Woke up feeling a bit out of shape? Oh no, there may be a knot hiding in one of your muscles! Come on then, let's get it out of there.
As a massage therapist, I hear the word 'knot' so often that I'm considering to dub myself a knot therapist. May be more fun, but the problem with knots is that they exist but they don't. I know, I know. Something clients refer to as knots and therapists are trying to be smarter than thou by saying: ooooooh you mean adhesions, can actually be a million different things. Nonetheless, they feel like knots and we call them knots, and there is nothing wrong with that.
So in order to try and explain knots, I must make it clear that there are four stressors that can induce pathology (knots!) in the muscle and surrounding connective tissue: it includes adhesions, scar tissue formation, trigger points, inflammation, stiffness, atrophy and ischemia.
The four stressors that can cause knotting in muscles are these:
Simply, movement. Our posture is influenced by the shoes we wear, a mattress we sleep on, the chair at work, being left-handed or right-handed, a heavy shoulder bag, and so on. Due to these postural imbalances we overuse some groups of muscles, and under-use others. Under-used muscles can develop a degree of atrophy, fascia stiffening, ischemia, while overused muscles can develop inflammation, hypertonicity, spasms, trigger points, or scar tissue.
TIP: Keep active! Stretch stretch stretch, aaaaaand streeetch! Try different sports or types of exercise to introduce new movement patterns to your body. Do yoga. Get a massage, obviously. Make your body "think" out of the box!
What we put into our system, including water, food, supplements, medication.
What we put into our stomach is what goes into our system, muscles included:
- nutrients and oxygen supply muscles with energy,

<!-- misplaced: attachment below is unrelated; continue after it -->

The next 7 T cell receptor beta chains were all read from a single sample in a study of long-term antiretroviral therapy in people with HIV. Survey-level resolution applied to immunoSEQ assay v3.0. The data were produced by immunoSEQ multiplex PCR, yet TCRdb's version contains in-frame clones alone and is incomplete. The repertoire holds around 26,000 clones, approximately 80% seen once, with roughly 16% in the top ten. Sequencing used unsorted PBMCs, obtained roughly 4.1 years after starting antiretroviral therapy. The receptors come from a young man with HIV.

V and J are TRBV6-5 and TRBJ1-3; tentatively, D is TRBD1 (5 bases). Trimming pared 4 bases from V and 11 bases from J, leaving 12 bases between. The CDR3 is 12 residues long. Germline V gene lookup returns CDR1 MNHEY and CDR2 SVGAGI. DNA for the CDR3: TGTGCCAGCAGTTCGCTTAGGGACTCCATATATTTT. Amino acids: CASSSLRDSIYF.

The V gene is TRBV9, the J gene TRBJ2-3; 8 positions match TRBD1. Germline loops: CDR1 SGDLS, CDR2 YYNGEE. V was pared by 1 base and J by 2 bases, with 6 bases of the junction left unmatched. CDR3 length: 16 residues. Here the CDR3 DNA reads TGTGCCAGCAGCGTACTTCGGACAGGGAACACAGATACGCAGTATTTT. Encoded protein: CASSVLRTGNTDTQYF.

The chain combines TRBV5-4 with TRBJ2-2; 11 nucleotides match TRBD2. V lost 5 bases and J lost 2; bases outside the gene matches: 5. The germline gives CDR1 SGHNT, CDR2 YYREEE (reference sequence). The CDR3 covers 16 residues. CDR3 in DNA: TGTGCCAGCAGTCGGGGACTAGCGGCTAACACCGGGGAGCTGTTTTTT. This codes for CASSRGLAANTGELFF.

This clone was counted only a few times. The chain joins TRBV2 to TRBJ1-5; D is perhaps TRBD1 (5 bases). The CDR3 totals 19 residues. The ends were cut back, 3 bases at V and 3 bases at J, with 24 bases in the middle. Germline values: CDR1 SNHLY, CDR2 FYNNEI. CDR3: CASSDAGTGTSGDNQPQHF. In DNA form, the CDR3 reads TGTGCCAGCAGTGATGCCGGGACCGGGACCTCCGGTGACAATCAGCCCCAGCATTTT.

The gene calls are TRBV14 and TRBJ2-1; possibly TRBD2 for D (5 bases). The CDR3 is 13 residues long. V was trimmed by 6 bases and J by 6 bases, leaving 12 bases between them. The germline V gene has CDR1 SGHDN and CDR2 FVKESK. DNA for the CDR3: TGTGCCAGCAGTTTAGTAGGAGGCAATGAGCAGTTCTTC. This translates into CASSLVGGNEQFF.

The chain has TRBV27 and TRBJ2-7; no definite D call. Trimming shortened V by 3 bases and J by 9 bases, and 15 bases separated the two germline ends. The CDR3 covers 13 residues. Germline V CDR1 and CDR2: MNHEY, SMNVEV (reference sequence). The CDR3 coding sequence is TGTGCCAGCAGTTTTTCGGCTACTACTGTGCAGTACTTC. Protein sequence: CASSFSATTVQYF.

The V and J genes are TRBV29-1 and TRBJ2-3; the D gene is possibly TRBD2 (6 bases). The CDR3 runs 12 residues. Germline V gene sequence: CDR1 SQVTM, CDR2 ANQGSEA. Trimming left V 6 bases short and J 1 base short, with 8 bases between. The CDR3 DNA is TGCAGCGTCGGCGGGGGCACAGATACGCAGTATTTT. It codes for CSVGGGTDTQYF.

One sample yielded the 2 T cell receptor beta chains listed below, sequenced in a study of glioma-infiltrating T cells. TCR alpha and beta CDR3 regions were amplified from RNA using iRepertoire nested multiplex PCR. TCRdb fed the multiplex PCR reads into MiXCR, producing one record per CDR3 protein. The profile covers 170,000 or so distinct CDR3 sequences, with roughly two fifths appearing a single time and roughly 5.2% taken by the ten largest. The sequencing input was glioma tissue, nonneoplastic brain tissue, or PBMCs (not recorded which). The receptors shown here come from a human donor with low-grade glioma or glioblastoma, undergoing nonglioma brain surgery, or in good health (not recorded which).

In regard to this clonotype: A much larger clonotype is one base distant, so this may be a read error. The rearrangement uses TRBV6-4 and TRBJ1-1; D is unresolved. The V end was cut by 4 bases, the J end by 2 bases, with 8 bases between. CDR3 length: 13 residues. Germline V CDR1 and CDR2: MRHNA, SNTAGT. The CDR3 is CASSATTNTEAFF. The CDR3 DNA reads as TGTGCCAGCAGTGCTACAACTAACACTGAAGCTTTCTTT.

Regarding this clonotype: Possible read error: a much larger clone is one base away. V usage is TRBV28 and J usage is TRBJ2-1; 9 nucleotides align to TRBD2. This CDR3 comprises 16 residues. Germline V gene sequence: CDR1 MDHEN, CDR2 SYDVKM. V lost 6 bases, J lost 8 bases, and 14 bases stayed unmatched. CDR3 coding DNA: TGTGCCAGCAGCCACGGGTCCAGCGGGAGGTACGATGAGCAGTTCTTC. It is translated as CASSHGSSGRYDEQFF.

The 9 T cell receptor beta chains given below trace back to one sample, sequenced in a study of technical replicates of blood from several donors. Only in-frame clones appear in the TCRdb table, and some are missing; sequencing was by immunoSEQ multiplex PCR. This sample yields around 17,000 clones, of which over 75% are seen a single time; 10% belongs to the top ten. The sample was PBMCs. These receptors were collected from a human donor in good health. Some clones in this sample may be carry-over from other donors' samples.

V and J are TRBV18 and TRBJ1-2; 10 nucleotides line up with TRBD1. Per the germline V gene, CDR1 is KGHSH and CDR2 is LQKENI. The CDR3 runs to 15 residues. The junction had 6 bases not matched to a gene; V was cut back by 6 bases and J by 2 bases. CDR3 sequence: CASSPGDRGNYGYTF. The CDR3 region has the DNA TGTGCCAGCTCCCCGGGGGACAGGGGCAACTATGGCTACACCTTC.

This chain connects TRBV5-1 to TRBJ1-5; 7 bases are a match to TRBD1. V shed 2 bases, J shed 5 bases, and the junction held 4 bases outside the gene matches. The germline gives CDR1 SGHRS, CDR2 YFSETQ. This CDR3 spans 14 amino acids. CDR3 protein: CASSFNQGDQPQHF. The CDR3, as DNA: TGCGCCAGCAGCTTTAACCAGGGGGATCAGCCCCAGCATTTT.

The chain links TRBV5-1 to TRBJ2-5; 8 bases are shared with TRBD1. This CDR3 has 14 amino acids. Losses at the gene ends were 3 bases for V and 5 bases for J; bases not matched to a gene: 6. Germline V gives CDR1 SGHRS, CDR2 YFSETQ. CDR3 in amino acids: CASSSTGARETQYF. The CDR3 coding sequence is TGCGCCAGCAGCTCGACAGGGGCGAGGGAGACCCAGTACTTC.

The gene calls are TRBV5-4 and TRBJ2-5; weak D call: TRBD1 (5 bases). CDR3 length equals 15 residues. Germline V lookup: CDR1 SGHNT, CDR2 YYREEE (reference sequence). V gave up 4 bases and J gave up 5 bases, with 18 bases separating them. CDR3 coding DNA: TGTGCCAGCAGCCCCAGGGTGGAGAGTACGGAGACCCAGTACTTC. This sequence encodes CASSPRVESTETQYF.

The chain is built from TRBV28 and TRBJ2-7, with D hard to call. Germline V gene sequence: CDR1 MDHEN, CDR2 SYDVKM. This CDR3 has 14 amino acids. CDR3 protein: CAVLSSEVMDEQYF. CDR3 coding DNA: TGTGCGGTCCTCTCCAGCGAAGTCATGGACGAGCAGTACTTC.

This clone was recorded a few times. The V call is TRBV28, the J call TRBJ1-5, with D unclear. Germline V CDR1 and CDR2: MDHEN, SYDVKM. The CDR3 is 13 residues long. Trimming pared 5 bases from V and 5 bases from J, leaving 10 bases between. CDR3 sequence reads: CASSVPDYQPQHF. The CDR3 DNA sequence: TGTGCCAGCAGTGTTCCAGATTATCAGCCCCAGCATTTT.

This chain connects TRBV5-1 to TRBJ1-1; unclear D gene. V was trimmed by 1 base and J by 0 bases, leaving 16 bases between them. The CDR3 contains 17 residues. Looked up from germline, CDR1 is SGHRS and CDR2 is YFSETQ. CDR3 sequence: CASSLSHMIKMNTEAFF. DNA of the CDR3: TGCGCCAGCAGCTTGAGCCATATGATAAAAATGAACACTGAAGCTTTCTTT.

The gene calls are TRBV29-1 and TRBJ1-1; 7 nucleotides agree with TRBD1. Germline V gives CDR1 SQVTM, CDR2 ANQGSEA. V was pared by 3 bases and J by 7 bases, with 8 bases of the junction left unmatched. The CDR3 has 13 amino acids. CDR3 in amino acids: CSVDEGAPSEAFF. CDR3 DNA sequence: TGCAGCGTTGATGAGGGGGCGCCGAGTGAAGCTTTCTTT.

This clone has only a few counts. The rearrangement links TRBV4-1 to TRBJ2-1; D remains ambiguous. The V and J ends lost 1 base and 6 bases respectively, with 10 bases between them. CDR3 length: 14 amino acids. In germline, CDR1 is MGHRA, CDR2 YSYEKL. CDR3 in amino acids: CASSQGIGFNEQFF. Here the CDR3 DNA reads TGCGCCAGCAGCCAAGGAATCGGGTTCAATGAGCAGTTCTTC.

- potassium and magnesium determinate the secretion of the muscle-moving chemical, acetylcholine,
- body-unfriendly substances that aren't being flashed out of the muscles by blood or lymph, cause build-up of pathogenic tissue in form of phlegm, crystals, oedema.
TIP: Keep hydrated (and you may want to check the acidity levels in your tap and bottled water - keep in on the alkaline side!) Eat your greens! Boost your absorption by detoxing and cleansing your digestive system periodically with a lymphatic drainage massage. Test yourself for food intolerance and sensitivity. Keep away from fast sugars and processed foods. Support your belly by friendly bacteria cultures.
Forgive me if I sound too holistic, but our body does react to our every thought and emotion. Why? Because the mind is directly connected to the body by the nervous system (afferent and efferent nerve endings, heh) and the history of any emotional trauma is going to result in tension in the body. Sometimes it's the whole muscle group, sometimes is the single sarcomere within the muscle strand within the muscle bundle that won't relax. Body language is the best way to picture how thoughts and emotions affect our movement or posture. Cultural factors, such as how we are being seen due to being male or female, our age and social status also often dictate how we should be sitting, standing or moving. It can result in developing dysfunctional movement patterns which are going to affect the state of our muscles.
TIP: Talking therapy, journaling, yoga, meditation, deep relaxation techniques, Alexander technique, NLP, hypnotherapy. Find a therapy that works for you.
My least favorite, because it indicates something can't be changed. But what if someone told you it can be? The rule here is being familiar and honest with yourself as to what your flaws, strengths and cognitive/behavioural tendencies are, and employ them in the most effective ways. Choosing the type of sport that challenges your weaknesses is very VERY difficult and tough work, but the results are so sweet that once you've tasted them, you won't ever want to go back.
TIP: Know thy self. Read. Watch. Try. Fail. Try again. Zen master Seung Sahn said: "Try, try, try. 10,000 times."
Best of luck!